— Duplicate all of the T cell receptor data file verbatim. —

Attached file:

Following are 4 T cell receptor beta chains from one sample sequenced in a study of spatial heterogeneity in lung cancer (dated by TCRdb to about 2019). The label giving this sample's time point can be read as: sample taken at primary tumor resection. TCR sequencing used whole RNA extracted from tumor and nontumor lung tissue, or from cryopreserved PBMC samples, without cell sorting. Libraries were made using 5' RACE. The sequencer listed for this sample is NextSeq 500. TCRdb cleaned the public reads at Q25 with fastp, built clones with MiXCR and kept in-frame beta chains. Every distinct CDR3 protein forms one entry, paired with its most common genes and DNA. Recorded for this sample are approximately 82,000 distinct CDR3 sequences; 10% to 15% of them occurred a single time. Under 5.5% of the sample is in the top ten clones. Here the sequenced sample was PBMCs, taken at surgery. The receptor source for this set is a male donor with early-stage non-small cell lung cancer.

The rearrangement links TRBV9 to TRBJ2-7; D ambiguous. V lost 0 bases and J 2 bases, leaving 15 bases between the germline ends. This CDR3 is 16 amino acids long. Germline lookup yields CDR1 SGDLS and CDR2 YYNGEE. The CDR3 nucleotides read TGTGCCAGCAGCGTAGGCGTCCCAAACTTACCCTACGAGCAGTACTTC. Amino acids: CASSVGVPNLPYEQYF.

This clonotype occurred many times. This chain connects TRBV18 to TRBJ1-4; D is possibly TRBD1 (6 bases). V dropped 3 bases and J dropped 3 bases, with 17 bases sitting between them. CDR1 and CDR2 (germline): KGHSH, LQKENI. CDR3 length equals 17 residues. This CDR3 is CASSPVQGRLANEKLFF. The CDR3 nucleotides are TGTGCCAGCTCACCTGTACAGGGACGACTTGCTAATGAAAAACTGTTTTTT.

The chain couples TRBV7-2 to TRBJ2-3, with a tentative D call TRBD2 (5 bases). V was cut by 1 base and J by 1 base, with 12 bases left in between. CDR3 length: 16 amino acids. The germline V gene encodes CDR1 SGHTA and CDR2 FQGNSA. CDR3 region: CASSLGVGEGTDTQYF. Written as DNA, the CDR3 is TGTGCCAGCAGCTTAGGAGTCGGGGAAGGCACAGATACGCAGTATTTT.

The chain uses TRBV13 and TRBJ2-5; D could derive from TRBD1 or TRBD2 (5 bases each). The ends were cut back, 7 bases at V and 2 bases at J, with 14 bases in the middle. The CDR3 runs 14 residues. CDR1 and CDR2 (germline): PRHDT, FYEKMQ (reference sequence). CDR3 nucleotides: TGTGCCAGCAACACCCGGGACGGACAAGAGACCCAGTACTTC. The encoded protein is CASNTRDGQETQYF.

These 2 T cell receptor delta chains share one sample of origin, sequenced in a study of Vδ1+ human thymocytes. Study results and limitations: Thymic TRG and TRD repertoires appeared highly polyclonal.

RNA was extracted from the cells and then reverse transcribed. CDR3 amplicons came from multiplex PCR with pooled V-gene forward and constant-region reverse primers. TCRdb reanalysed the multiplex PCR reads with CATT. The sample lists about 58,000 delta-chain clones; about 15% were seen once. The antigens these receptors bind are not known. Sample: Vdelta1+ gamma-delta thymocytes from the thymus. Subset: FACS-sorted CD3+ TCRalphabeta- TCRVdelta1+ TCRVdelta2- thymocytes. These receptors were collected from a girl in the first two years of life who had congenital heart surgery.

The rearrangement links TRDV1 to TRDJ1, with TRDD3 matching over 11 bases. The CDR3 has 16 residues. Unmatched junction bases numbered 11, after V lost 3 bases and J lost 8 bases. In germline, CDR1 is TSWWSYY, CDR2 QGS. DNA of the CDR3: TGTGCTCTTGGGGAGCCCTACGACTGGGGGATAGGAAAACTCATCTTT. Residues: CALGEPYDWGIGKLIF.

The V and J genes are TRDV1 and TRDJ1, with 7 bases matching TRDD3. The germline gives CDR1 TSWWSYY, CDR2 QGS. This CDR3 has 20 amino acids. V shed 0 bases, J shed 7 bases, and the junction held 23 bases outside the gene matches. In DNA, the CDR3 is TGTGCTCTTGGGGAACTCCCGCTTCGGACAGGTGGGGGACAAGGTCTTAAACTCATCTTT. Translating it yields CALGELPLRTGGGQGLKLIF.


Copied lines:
Following are 4 T cell receptor beta chains from one sample sequenced in a study of spatial heterogeneity in lung cancer (dated by TCRdb to about 2019). The label giving this sample's time point can be read as: sample taken at primary tumor resection. TCR sequencing used whole RNA extracted from tumor and nontumor lung tissue, or from cryopreserved PBMC samples, without cell sorting. Libraries were made using 5' RACE. The sequencer listed for this sample is NextSeq 500. TCRdb cleaned the public reads at Q25 with fastp, built clones with MiXCR and kept in-frame beta chains. Every distinct CDR3 protein forms one entry, paired with its most common genes and DNA. Recorded for this sample are approximately 82,000 distinct CDR3 sequences; 10% to 15% of them occurred a single time. Under 5.5% of the sample is in the top ten clones. Here the sequenced sample was PBMCs, taken at surgery. The receptor source for this set is a male donor with early-stage non-small cell lung cancer.

The rearrangement links TRBV9 to TRBJ2-7; D ambiguous. V lost 0 bases and J 2 bases, leaving 15 bases between the germline ends. This CDR3 is 16 amino acids long. Germline lookup yields CDR1 SGDLS and CDR2 YYNGEE. The CDR3 nucleotides read TGTGCCAGCAGCGTAGGCGTCCCAAACTTACCCTACGAGCAGTACTTC. Amino acids: CASSVGVPNLPYEQYF.

This clonotype occurred many times. This chain connects TRBV18 to TRBJ1-4; D is possibly TRBD1 (6 bases). V dropped 3 bases and J dropped 3 bases, with 17 bases sitting between them. CDR1 and CDR2 (germline): KGHSH, LQKENI. CDR3 length equals 17 residues. This CDR3 is CASSPVQGRLANEKLFF. The CDR3 nucleotides are TGTGCCAGCTCACCTGTACAGGGACGACTTGCTAATGAAAAACTGTTTTTT.

The chain couples TRBV7-2 to TRBJ2-3, with a tentative D call TRBD2 (5 bases). V was cut by 1 base and J by 1 base, with 12 bases left in between. CDR3 length: 16 amino acids. The germline V gene encodes CDR1 SGHTA and CDR2 FQGNSA. CDR3 region: CASSLGVGEGTDTQYF. Written as DNA, the CDR3 is TGTGCCAGCAGCTTAGGAGTCGGGGAAGGCACAGATACGCAGTATTTT.

The chain uses TRBV13 and TRBJ2-5; D could derive from TRBD1 or TRBD2 (5 bases each). The ends were cut back, 7 bases at V and 2 bases at J, with 14 bases in the middle. The CDR3 runs 14 residues. CDR1 and CDR2 (germline): PRHDT, FYEKMQ (reference sequence). CDR3 nucleotides: TGTGCCAGCAACACCCGGGACGGACAAGAGACCCAGTACTTC. The encoded protein is CASNTRDGQETQYF.

These 2 T cell receptor delta chains share one sample of origin, sequenced in a study of Vδ1+ human thymocytes. Study results and limitations: Thymic TRG and TRD repertoires appeared highly polyclonal.

RNA was extracted from the cells and then reverse transcribed. CDR3 amplicons came from multiplex PCR with pooled V-gene forward and constant-region reverse primers. TCRdb reanalysed the multiplex PCR reads with CATT. The sample lists about 58,000 delta-chain clones; about 15% were seen once. The antigens these receptors bind are not known. Sample: Vdelta1+ gamma-delta thymocytes from the thymus. Subset: FACS-sorted CD3+ TCRalphabeta- TCRVdelta1+ TCRVdelta2- thymocytes. These receptors were collected from a girl in the first two years of life who had congenital heart surgery.

The rearrangement links TRDV1 to TRDJ1, with TRDD3 matching over 11 bases. The CDR3 has 16 residues. Unmatched junction bases numbered 11, after V lost 3 bases and J lost 8 bases. In germline, CDR1 is TSWWSYY, CDR2 QGS. DNA of the CDR3: TGTGCTCTTGGGGAGCCCTACGACTGGGGGATAGGAAAACTCATCTTT. Residues: CALGEPYDWGIGKLIF.

The V and J genes are TRDV1 and TRDJ1, with 7 bases matching TRDD3. The germline gives CDR1 TSWWSYY, CDR2 QGS. This CDR3 has 20 amino acids. V shed 0 bases, J shed 7 bases, and the junction held 23 bases outside the gene matches. In DNA, the CDR3 is TGTGCTCTTGGGGAACTCCCGCTTCGGACAGGTGGGGGACAAGGTCTTAAACTCATCTTT. Translating it yields CALGELPLRTGGGQGLKLIF.